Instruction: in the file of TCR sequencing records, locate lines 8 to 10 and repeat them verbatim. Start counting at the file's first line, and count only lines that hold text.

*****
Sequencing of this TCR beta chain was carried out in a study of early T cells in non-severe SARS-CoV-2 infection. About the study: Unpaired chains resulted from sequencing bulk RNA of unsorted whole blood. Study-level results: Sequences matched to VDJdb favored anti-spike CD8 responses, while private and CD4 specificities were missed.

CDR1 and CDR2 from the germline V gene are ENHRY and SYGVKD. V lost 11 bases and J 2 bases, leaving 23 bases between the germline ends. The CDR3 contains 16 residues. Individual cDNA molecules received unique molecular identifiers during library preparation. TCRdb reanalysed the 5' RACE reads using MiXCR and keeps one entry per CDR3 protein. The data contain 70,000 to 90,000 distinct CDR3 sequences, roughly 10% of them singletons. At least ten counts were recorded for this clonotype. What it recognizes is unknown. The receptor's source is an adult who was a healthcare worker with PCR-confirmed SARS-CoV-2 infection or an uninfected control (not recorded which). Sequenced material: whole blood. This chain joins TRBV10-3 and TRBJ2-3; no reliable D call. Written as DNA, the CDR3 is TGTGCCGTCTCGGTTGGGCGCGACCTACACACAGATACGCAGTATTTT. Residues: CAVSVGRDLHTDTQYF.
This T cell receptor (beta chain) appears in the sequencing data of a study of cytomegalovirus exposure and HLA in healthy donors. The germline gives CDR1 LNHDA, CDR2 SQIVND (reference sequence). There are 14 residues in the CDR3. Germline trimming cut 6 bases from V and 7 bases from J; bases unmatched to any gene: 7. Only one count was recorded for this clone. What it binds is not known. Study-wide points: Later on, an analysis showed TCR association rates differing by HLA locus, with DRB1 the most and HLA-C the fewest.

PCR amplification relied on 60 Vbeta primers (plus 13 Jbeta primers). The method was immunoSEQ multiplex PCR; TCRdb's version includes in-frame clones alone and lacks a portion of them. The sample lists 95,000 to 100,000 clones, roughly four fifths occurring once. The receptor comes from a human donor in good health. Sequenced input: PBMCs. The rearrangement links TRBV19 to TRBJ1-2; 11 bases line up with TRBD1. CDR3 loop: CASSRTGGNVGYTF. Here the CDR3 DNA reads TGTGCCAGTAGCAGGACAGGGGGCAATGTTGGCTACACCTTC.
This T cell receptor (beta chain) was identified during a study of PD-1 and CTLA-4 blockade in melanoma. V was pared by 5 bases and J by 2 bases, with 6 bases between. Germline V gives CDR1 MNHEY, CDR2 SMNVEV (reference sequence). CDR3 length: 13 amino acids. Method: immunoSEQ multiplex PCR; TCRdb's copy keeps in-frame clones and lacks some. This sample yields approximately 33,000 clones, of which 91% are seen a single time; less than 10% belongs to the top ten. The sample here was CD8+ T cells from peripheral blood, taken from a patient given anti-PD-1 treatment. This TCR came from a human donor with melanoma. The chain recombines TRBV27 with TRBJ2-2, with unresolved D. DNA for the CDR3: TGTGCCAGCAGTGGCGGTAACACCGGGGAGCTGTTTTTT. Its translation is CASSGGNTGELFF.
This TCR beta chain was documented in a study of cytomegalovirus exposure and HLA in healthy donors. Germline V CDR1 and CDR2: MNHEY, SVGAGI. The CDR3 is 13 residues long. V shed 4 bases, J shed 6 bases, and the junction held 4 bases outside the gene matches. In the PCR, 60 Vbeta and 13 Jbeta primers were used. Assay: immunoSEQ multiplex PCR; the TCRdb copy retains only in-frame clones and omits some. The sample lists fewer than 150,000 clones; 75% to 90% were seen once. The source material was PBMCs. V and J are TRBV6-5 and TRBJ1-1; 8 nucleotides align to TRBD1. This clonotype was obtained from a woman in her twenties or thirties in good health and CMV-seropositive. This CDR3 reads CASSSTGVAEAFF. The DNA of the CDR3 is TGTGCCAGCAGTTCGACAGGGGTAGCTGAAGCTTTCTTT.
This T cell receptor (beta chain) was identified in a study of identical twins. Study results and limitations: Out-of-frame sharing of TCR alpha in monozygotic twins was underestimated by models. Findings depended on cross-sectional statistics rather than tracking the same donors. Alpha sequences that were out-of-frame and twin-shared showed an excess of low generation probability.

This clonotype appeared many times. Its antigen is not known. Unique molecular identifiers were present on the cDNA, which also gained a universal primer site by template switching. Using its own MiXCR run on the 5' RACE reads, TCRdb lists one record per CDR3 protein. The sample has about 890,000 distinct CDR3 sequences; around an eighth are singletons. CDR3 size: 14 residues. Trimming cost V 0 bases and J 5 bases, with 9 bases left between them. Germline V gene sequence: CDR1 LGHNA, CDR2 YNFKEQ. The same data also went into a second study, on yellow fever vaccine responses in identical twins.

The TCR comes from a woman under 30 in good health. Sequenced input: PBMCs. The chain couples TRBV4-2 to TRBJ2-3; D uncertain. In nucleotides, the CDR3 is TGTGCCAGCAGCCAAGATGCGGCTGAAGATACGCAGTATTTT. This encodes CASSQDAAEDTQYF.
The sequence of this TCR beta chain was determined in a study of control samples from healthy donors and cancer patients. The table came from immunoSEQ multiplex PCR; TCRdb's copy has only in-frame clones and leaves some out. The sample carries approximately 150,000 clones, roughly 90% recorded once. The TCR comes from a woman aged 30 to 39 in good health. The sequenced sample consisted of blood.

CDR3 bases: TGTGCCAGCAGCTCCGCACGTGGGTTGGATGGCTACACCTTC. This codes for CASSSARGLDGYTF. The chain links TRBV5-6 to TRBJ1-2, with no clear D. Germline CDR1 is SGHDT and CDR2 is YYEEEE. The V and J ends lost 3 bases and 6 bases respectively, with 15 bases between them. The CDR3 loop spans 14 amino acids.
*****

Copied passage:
This clonotype appeared many times. Its antigen is not known. Unique molecular identifiers were present on the cDNA, which also gained a universal primer site by template switching. Using its own MiXCR run on the 5' RACE reads, TCRdb lists one record per CDR3 protein. The sample has about 890,000 distinct CDR3 sequences; around an eighth are singletons. CDR3 size: 14 residues. Trimming cost V 0 bases and J 5 bases, with 9 bases left between them. Germline V gene sequence: CDR1 LGHNA, CDR2 YNFKEQ. The same data also went into a second study, on yellow fever vaccine responses in identical twins.

The TCR comes from a woman under 30 in good health. Sequenced input: PBMCs. The chain couples TRBV4-2 to TRBJ2-3; D uncertain. In nucleotides, the CDR3 is TGTGCCAGCAGCCAAGATGCGGCTGAAGATACGCAGTATTTT. This encodes CASSQDAAEDTQYF.
The sequence of this TCR beta chain was determined in a study of control samples from healthy donors and cancer patients. The table came from immunoSEQ multiplex PCR; TCRdb's copy has only in-frame clones and leaves some out. The sample carries approximately 150,000 clones, roughly 90% recorded once. The TCR comes from a woman aged 30 to 39 in good health. The sequenced sample consisted of blood.